Here’s a long-overdue update on the Byrnside’s Fort preservation project. Almost all the plaster is off the log walls and ceilings. The logs, as well as the downstairs ceilings, were cleaned by pressure washer. It’s been a few days of drying since these photos were taken, and it has turned out nicely.
Here’s another interesting item I found in the Cowan’s auction records, which pertains to local history here in the Greenbrier Valley: a fugitive slave “broadside,” dated 1829 seeking the return of an escaped slave, and giving a detailed description of the individual. Here’s the information from Cowan’s:
This is Part 2 on the Virginia New River Lead Mines. Check out Part 1, if you missed it…. These blog posts are excerpts of the materials provided to me by my good friend, Jim Webb, a lifelong resident of the New River area of Virginia, mixed in with some of my editing, commentary, and scavenging experience. One little spot in Virginia, now completely abandoned and mostly lost to history, played an amazing part in American history. During the 18th century on the Virginia frontier, this little known spot was the center of activity, and possibly made the difference between life and death….
This is the best way I’ve found so far to clean the interior side of the original (extremely hard) white oak hand hewn logs. This is the Northwest second floor corner. Since this was eventually turned into a formal entry way, long before the plaster was installed over the logs, they were given various coats of whitewash white paint, in order to make the walls look like they were plaster, rather than logs. Such was the trend, since there was nothing glamorous about having a log plantation house.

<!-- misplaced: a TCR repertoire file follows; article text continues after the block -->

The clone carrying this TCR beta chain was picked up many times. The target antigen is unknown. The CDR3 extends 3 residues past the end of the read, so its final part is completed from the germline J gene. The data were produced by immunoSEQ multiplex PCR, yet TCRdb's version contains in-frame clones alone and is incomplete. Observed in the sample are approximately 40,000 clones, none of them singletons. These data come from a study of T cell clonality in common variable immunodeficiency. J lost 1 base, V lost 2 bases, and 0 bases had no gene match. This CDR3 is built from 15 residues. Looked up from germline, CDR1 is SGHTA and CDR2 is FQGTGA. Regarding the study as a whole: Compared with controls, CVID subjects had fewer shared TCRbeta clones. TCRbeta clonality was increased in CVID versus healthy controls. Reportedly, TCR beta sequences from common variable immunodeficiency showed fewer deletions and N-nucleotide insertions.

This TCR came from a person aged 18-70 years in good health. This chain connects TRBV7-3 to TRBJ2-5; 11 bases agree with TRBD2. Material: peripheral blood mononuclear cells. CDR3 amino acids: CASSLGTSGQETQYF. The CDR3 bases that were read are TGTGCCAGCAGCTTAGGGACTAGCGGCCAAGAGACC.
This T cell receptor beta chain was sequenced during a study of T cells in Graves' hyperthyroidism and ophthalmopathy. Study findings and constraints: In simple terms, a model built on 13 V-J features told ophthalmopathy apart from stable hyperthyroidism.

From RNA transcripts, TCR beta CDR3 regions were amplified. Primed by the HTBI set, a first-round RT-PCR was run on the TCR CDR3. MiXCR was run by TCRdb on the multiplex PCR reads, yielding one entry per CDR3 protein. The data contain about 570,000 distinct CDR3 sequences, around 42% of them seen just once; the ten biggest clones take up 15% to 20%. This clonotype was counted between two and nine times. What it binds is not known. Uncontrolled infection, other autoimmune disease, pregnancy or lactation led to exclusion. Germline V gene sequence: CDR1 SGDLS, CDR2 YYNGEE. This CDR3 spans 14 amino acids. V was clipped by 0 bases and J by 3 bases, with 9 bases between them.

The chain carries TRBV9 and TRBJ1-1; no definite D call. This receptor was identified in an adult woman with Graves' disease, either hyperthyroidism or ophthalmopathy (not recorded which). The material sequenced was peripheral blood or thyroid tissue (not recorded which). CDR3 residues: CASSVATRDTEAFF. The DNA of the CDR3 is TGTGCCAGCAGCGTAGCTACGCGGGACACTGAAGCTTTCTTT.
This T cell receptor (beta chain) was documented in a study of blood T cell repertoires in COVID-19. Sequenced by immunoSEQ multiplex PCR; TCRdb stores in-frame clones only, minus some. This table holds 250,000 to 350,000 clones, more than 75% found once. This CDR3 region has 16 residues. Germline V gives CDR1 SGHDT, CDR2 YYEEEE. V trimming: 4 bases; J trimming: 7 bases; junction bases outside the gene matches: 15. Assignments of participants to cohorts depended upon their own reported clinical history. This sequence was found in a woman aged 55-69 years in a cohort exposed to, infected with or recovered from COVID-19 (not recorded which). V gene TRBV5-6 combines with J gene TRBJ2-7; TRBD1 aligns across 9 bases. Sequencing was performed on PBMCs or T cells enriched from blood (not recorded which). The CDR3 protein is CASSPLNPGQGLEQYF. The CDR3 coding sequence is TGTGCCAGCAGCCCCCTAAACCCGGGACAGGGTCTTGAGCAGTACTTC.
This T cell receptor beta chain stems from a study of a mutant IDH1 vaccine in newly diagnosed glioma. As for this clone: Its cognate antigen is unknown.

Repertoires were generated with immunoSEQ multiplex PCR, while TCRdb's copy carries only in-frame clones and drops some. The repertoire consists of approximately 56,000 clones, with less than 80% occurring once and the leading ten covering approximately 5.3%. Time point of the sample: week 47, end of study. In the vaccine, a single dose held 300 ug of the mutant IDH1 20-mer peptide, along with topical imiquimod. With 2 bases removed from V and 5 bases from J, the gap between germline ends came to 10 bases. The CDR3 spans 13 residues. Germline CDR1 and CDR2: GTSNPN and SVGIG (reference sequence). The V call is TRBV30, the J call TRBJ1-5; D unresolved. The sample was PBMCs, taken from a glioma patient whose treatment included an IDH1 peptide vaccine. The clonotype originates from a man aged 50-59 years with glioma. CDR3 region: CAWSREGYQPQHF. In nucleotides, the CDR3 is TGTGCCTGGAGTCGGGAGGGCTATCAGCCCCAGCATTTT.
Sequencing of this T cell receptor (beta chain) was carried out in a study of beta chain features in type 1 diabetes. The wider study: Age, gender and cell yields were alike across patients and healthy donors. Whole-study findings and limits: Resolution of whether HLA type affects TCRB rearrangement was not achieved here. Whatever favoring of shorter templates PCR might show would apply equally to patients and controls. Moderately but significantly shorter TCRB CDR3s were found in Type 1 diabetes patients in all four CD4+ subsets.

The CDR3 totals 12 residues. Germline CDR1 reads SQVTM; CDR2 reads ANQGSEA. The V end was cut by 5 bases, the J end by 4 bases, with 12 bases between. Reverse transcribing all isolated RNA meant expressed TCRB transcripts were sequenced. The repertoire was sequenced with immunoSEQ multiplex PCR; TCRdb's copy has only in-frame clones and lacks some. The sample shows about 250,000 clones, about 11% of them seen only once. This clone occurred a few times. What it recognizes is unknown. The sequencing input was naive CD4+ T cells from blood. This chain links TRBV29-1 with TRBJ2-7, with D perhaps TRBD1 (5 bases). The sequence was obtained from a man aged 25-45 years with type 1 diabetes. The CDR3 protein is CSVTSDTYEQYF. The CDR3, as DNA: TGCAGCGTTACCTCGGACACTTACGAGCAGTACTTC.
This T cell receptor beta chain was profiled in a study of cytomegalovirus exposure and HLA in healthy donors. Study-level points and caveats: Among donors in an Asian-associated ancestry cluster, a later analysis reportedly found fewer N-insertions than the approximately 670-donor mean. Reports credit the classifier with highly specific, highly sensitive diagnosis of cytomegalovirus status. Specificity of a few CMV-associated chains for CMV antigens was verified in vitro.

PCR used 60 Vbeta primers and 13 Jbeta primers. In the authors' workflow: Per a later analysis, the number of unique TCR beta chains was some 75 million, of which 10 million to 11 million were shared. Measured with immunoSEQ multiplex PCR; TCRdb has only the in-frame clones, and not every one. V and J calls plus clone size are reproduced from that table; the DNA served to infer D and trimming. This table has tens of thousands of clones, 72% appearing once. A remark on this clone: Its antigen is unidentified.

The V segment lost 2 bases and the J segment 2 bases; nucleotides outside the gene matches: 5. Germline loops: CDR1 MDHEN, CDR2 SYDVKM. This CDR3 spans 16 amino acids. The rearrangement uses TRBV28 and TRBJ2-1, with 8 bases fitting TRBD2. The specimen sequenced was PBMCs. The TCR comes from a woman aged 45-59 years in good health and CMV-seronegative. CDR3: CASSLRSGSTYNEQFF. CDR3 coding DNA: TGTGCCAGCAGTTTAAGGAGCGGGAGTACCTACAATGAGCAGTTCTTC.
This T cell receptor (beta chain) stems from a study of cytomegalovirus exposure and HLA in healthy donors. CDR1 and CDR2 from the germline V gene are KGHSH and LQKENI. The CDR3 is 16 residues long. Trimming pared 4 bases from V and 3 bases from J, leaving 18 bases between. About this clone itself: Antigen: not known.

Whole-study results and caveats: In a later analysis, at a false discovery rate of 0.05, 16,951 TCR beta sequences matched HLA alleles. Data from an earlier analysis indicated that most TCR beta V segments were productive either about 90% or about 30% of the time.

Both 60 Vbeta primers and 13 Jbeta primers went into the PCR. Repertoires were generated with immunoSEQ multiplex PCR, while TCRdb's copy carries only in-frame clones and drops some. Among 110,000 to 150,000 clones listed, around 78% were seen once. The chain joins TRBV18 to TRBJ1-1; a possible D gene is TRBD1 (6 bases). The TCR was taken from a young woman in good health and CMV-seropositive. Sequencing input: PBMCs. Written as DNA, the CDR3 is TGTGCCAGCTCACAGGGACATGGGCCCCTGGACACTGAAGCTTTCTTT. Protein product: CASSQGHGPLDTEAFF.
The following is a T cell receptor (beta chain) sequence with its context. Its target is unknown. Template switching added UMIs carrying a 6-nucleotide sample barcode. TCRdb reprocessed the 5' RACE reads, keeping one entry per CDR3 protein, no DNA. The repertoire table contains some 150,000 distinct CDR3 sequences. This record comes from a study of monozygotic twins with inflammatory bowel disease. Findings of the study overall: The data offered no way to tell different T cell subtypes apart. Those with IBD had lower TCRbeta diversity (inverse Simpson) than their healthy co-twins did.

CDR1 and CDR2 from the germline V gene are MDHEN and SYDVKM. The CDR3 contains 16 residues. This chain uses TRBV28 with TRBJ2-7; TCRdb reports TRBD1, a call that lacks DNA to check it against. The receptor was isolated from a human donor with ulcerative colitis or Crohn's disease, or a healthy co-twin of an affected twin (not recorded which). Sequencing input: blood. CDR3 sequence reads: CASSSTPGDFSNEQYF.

While Thomas Jefferson became Vice President of the United States in 1797, he also became President of the American Philosophical Society – a position once held by Benjamin Franklin, who founded the society in 1743. When Jefferson arrived in DC to assume these positions, he had with him some massive bones which came out of a cave in the Greenbrier Valley.
This weekend we went and picked up the old dinner bell from the old Sweet Chalybeate Springs resort, or as it was also called, Red Sweet Springs. We also picked up a load of antique handmade bricks from the remnants of the old Crow’s Tavern, in Crows, Virginia – which was just down the road from Sweet Chalybeate.